Edited by Nicole Baumgarten, Inke Du Bois and Juliane House
Since its beginning in the late 19th century, literary education has lacked theories that systematize teaching and methodologies that validate practice. Consequently, much work in the area has relied on argument rather than on real data. What is needed in literary education are ways in which scholars develop descriptions of methods that will help them arrive at evidence-based conclusions. However, this is easier said than done. Trying to cope with the problems of dealing with hypotheses, statistics and numbers in general, Humanities students tend to see the experience as both frightening and fascinating. In order to find out the difficulties students of literature encounter when learning to do empirical research, a questionnaire was distributed to 14 participants from different countries who attended the IGEL2 Summer Institute in 2004. Participants were asked how they became interested in empirical studies, what their literary biography was, what they considered the main problems of empirical work to be, and how they thought it related to literary education. Respondents agreed that there is a need to teach students how to deal with real, palpable knowledge by means of well-structured and objective data. This article presents the main problems participants raised in empirical work.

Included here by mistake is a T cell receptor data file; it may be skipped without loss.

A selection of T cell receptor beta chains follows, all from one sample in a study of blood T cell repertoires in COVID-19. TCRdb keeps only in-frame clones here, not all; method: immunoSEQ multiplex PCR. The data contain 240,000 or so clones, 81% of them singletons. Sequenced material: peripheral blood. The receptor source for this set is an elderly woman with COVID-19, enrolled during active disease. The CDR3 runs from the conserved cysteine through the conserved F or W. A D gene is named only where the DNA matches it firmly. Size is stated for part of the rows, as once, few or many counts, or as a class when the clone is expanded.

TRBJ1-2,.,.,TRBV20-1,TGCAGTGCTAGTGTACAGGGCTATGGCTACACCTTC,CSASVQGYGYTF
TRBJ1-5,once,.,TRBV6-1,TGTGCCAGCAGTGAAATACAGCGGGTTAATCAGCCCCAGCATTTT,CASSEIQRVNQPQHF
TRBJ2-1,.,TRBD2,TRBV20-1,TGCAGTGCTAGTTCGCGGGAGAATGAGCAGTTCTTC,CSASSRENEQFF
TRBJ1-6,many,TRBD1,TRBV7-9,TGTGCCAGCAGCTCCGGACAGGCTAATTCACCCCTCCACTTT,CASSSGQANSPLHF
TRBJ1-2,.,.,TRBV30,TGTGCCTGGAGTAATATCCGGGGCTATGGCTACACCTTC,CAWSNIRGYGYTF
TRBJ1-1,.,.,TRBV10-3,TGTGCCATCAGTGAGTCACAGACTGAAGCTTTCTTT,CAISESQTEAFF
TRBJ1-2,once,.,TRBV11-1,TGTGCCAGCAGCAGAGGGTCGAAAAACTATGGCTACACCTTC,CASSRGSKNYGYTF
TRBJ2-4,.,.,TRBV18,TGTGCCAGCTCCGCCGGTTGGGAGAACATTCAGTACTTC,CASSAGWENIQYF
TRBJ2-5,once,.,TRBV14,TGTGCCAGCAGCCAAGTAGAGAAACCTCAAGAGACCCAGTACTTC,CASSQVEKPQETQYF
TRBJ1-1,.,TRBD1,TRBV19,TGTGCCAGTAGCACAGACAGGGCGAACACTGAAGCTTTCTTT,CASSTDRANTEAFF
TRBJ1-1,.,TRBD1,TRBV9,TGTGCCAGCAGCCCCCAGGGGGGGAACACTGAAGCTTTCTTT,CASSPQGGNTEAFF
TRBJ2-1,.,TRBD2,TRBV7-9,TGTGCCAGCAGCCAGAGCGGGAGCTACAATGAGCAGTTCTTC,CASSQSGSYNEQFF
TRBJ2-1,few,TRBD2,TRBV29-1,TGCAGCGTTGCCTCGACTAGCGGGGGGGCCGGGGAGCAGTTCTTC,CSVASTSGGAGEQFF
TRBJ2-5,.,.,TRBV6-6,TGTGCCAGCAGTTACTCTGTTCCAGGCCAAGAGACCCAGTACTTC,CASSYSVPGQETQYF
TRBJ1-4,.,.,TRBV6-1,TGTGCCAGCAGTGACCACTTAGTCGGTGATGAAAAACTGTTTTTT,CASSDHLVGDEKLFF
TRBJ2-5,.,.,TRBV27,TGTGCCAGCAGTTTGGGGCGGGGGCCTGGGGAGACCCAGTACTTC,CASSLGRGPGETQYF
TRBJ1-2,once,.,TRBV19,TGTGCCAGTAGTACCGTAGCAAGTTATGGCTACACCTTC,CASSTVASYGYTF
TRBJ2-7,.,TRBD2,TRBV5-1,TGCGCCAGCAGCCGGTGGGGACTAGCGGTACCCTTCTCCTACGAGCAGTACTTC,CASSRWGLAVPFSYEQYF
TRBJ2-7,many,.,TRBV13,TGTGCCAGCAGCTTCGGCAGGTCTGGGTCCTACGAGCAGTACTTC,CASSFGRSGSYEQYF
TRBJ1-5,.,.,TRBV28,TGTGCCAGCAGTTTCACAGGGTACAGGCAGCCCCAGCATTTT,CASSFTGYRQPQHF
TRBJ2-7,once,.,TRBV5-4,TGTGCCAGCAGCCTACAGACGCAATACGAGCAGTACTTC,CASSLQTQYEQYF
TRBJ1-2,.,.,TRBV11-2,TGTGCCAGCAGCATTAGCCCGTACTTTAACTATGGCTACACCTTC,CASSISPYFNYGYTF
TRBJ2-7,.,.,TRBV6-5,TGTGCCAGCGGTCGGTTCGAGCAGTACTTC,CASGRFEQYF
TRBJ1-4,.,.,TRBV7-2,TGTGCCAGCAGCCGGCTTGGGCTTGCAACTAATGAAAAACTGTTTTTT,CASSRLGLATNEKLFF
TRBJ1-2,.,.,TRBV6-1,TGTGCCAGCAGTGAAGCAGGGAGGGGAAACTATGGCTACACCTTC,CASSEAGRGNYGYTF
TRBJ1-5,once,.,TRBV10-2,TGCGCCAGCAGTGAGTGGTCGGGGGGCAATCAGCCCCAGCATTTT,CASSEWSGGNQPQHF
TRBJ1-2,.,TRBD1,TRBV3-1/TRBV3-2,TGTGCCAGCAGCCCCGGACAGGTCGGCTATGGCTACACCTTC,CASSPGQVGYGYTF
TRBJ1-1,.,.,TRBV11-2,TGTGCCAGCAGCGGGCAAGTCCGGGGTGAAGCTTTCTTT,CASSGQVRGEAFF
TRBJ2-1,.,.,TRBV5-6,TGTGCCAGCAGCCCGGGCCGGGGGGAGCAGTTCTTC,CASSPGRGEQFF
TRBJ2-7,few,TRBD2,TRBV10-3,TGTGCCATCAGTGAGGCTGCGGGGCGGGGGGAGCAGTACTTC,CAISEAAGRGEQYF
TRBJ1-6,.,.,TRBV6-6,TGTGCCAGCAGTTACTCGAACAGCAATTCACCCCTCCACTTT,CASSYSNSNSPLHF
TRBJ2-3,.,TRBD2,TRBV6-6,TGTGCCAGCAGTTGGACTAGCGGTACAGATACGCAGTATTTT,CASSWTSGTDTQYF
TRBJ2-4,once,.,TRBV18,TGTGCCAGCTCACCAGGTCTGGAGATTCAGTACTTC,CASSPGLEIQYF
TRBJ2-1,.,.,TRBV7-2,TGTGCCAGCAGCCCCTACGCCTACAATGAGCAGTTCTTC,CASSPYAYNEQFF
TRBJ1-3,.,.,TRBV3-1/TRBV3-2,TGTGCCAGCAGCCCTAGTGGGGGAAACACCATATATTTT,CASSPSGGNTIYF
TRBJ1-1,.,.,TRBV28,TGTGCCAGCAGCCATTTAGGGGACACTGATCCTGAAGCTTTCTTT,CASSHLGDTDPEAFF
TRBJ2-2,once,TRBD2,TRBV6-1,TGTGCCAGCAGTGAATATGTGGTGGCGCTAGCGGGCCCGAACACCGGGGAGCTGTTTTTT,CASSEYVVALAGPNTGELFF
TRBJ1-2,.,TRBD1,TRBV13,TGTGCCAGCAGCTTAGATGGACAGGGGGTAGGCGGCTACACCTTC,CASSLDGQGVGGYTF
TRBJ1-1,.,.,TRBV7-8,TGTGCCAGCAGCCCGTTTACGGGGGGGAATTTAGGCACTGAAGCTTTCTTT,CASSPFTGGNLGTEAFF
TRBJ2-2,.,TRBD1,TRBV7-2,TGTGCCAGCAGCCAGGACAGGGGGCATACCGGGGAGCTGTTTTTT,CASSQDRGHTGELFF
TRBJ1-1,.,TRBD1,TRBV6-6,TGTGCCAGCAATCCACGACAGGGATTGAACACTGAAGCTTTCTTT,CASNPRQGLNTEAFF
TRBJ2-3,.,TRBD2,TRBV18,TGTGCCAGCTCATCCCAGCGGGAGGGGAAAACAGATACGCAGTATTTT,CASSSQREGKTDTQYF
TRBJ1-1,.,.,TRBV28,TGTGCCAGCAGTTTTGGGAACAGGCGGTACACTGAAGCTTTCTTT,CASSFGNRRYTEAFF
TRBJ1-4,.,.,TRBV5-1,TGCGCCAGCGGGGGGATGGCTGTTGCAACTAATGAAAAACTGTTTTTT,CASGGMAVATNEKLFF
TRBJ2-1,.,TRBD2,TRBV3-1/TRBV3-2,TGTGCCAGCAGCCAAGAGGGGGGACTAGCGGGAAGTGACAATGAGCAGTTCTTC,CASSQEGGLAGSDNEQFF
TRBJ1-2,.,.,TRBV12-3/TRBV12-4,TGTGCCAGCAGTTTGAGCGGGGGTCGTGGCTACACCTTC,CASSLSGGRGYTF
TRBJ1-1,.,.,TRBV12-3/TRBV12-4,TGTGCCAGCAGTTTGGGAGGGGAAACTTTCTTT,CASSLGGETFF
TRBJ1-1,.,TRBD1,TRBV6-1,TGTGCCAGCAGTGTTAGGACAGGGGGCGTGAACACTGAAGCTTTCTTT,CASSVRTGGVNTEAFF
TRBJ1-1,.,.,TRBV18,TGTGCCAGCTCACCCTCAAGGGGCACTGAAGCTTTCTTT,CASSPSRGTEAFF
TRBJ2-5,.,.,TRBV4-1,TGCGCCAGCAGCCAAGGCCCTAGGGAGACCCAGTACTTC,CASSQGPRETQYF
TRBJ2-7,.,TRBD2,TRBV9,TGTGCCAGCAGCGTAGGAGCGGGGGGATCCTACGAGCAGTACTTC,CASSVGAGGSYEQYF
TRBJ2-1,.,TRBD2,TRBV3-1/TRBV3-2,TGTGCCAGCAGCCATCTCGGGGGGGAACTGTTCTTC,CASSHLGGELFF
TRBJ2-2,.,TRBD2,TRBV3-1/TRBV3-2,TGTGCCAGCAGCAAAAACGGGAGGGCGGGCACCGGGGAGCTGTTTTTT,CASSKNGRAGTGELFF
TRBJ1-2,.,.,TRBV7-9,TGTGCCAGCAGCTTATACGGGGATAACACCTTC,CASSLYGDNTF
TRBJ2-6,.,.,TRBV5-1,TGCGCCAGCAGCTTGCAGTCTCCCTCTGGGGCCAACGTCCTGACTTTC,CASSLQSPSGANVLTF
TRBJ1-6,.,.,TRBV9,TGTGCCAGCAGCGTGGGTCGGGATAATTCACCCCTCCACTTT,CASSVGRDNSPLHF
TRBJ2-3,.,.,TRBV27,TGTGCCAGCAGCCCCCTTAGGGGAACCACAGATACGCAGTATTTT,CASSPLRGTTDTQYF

Matthew I. Ayars
3.1 Stylistics: The Methodology Dilemma and a Solution Roman Jakobson’s work outlined in the previous chapter was a precursor to literary-linguistic DA along with a number of other sub-disciplines within both linguistic and literary studies. One of the fields founded on Jakobsonian theory of
Moisés Almela and Pascual Cantos
1 Introduction In corpus linguistics collocation is one of the primary sources of information for lexical semantic analysis. The search for distributional correlates of semantic properties is widely established as a fundamental methodological strategy in the discipline. At the same time, there is a
Theoretical, Computational and Corpus Approaches
Edited by Maite Taboada and Rada Trnavac
Edited by Anita Fetzer and Kerstin Fischer
Hans Martin Lehmann and Gerold Schneider
In this paper we present a corpus-driven approach to the detection of syntax-lexis interactions. Our approach is based on the output of a syntactic parser. We have parsed the British National Corpus and constructed a database of lexical dependencies. Such a large-scale approach allows for a detailed investigation of patterns and constructions associated with individual lexical items found in argument positions.
We then address the methodological problems of such an approach: precision errors (unwanted instances) and recall errors (missed instances) and offer a detailed evaluation. We investigate the interaction between syntax and lexis in verb-subject and verb-object structures as well as the active-passive alternation. We show that our approach provides relatively clean data and allows for a corpus-driven investigation of rare collocations.